Lundqvist looked airtight, his best save on a wondrous glove stab on Lucic’s slapper from the slot.
That’s when Krug hit. According to Elias, he is the first rookie defenseman in the post-expansion era to score four goals in his first five postseason games. A couple of weeks ago, he was battling Wilkes Barre-Scranton, the Penguins farm team. Now, he’s battling the Penguins and Sidney Crosby.
His confidence level?
“It’s pretty high,” he answered.
It should be.
“The more the coaching staff puts you on the ice, the better it feels. It’s a great feeling to get patted on the back,” Krug said. “I have to do things like (score) if I want to stick around. If I’m not going to make an impact in the offensive zone, they’ll find a bigger guy to do the other stuff.”
Krug left Michigan State after his junior season, signing a free-agent deal with Boston in March 2012. He had a number of offers. He chose the Stanley Cup champion Bruins. His three-year, entry-level deal is worth about $2.75 million. Things are going great these days. He’s getting married this summer, too.
“It has been a crazy year,” Krug said. “I chose Boston for this reason, they expect to win the Stanley Cup year after year.”
Slowed by an ankle injury, Krug still scored 13 goals and 45 points in 63 games with the P-Bruins. But when the Bruins lost three of their regular defensemen, he was called up and met with some vital words from coach Claude Julien.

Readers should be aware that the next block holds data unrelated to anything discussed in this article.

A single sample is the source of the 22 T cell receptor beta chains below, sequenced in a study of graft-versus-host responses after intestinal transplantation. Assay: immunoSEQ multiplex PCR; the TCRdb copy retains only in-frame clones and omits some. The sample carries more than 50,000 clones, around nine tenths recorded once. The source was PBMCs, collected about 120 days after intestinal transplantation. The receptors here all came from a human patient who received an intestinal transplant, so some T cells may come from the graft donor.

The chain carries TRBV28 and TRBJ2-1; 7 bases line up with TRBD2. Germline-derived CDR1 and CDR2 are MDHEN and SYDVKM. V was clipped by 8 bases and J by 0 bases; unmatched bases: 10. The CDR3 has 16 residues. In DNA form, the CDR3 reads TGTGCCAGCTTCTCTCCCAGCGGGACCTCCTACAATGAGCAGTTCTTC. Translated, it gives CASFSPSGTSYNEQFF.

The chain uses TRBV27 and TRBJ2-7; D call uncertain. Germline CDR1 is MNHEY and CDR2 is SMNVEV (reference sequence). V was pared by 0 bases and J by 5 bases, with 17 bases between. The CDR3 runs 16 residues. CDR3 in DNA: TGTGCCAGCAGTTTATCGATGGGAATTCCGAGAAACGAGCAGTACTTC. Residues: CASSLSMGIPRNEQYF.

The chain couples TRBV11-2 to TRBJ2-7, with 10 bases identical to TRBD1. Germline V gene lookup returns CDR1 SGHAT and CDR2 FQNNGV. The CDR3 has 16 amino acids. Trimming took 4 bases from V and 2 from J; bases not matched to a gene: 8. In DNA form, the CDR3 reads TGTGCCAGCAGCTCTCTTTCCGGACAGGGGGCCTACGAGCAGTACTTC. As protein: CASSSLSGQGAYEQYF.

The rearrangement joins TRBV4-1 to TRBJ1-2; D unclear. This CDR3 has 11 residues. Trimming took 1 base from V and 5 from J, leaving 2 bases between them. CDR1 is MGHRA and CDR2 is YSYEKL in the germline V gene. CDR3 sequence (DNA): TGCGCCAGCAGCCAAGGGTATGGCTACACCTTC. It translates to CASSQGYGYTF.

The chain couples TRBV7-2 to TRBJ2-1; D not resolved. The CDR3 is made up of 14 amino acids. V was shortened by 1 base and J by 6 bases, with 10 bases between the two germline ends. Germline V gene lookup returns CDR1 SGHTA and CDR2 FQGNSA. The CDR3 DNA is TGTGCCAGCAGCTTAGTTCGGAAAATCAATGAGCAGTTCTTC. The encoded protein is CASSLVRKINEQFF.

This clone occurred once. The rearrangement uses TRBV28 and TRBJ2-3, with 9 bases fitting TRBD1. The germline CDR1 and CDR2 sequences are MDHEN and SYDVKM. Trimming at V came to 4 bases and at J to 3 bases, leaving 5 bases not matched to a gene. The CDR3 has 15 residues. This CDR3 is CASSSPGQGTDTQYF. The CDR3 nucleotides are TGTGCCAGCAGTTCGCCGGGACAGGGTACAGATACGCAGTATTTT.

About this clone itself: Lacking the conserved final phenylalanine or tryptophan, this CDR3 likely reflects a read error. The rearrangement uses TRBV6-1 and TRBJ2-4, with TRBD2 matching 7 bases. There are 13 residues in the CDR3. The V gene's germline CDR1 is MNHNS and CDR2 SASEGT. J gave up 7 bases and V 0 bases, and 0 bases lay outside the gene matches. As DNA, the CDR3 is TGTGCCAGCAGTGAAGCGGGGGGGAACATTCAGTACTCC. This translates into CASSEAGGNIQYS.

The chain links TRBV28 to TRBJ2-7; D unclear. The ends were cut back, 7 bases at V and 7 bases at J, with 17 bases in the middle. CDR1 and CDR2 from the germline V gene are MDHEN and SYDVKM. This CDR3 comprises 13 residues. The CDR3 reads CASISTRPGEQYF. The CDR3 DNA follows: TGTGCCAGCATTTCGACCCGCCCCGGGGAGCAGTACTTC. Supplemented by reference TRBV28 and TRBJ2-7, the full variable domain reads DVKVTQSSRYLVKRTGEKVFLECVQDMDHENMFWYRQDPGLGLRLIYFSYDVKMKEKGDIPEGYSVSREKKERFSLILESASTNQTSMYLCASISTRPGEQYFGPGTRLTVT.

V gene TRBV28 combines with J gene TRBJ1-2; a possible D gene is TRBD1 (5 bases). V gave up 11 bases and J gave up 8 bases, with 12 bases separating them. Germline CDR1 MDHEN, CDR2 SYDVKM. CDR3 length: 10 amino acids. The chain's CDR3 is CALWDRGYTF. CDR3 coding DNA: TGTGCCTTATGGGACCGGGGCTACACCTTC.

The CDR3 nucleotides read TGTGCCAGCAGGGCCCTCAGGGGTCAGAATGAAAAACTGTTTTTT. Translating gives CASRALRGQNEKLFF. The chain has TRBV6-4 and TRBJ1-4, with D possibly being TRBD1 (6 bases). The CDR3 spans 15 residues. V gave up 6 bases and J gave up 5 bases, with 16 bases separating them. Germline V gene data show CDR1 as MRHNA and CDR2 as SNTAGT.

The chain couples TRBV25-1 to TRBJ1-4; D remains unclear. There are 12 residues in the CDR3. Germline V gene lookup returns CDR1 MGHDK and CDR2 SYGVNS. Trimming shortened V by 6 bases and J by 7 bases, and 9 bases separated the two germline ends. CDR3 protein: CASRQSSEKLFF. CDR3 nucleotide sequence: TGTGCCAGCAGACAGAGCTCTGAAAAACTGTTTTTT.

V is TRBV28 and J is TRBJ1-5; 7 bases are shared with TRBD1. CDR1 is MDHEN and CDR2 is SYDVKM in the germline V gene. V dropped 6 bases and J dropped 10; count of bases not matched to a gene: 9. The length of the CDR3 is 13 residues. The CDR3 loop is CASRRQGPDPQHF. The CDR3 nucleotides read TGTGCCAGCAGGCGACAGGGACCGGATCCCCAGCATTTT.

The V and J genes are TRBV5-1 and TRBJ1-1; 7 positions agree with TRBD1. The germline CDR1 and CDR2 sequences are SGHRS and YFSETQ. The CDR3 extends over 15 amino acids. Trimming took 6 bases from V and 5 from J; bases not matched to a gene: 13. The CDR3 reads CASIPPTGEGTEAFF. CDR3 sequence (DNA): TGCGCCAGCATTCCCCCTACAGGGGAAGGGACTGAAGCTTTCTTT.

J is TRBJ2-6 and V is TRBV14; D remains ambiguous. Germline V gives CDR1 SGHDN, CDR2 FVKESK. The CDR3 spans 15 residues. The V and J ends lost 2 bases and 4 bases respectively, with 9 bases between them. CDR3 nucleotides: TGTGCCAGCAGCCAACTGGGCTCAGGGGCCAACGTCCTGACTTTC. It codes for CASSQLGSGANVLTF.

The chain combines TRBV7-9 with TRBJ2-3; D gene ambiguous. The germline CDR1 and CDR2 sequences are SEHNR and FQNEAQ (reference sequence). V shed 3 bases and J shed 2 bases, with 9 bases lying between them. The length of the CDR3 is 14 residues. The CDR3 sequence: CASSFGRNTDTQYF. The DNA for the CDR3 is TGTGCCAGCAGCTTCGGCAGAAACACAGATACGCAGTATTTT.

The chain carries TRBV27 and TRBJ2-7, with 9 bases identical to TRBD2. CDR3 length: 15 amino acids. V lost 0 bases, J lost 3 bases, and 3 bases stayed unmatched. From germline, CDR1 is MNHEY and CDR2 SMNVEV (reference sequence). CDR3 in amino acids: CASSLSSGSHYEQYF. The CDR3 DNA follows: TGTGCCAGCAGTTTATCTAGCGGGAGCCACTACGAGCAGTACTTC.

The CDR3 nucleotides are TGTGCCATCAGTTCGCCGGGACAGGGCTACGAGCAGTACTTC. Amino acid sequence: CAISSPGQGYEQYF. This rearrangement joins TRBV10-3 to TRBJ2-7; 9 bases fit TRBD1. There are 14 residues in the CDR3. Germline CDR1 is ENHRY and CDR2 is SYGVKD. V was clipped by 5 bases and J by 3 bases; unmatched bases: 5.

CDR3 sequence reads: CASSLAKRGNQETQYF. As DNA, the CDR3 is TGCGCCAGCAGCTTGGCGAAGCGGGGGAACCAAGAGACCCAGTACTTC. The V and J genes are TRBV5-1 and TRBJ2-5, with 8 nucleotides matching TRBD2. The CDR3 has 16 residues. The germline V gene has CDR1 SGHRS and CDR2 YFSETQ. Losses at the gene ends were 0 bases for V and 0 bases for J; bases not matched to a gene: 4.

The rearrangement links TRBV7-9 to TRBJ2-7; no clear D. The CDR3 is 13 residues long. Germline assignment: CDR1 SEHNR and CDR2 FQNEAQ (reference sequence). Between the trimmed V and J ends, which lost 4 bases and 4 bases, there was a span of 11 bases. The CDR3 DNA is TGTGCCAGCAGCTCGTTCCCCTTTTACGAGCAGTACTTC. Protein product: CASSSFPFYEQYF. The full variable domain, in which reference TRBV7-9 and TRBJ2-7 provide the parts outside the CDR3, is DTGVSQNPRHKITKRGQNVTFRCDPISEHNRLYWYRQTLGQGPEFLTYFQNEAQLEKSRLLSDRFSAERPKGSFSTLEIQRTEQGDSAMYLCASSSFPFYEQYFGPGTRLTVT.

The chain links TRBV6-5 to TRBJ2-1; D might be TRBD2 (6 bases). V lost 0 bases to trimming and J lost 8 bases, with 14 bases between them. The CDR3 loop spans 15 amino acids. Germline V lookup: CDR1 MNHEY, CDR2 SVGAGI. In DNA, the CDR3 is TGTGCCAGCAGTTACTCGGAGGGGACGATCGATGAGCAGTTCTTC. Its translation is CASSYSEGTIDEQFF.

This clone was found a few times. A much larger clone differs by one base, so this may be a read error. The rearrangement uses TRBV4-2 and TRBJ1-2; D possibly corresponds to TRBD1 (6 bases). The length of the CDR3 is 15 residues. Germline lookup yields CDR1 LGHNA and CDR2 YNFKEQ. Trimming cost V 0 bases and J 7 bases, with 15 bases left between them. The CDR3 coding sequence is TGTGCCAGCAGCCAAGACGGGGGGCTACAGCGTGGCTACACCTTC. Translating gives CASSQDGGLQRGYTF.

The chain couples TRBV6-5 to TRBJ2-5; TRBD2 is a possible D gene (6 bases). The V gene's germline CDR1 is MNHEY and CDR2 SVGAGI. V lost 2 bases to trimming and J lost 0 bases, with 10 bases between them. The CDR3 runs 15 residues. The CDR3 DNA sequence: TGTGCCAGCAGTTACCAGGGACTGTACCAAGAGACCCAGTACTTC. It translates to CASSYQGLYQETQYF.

“Don’t be scared,” Krug said Julien told him.
“Actually, I told him not to be afraid to make mistakes,” Julien said
And he hasn’t been afraid to take it to the other team with his shot.
“The first thing, you want to get your feet moving and change the lane of your shot,” Krug said. “Second, you can also catch them off guard with that quick shot.”
He practices his one-timer in the summer. His uncle runs a stick-handling, skills hockey company. He looks to get pucks into small areas and release his shot quickly. In Providence, all year, the coaching staff would feed him one-timers before and after practice until his arms got tired. Every Friday, he worked like crazy with assistant Kevin Dean.
“The goals started coming,” he said.
And they haven’t stopped.
Rask had let the Rangers back in the series in Game 4, of course, when he stumbled, fell and could only watch helplessly as Karl Hagelin’s shot hit Johnny Boychuk’s stick and slid into his net.
“Probably the ugliest goal I have ever seen,” Lundqvist said
“Sometimes it stinks to be a goalie,” Rask said. “I choose to have a sense of humor about it.”
Rask entered the day with a 2-8 record in closeout days. And after he allowed one of the most hilariously ugly goals in Bruins playoff history, the concerns were back. After all, he was the guy in net when the Bruins did the impossible and blew a 3-0 series lead to the Flyers in 2010. After all, he was in the net as the Bruins surrendered a 3-1 series lead and fell behind 4-1 in Game 7 in the third period against the Maple Leafs.
Guess what? He played great. And when Rask made a right-pad save on a clean Ryan Callahan breakaway in the third period, well, as Krug said, it was awesome.
“He really does have a good sense of humor about it,” Krug said. “He’s a game-changer.”
And, so, too, is this little folk hero out of Michigan.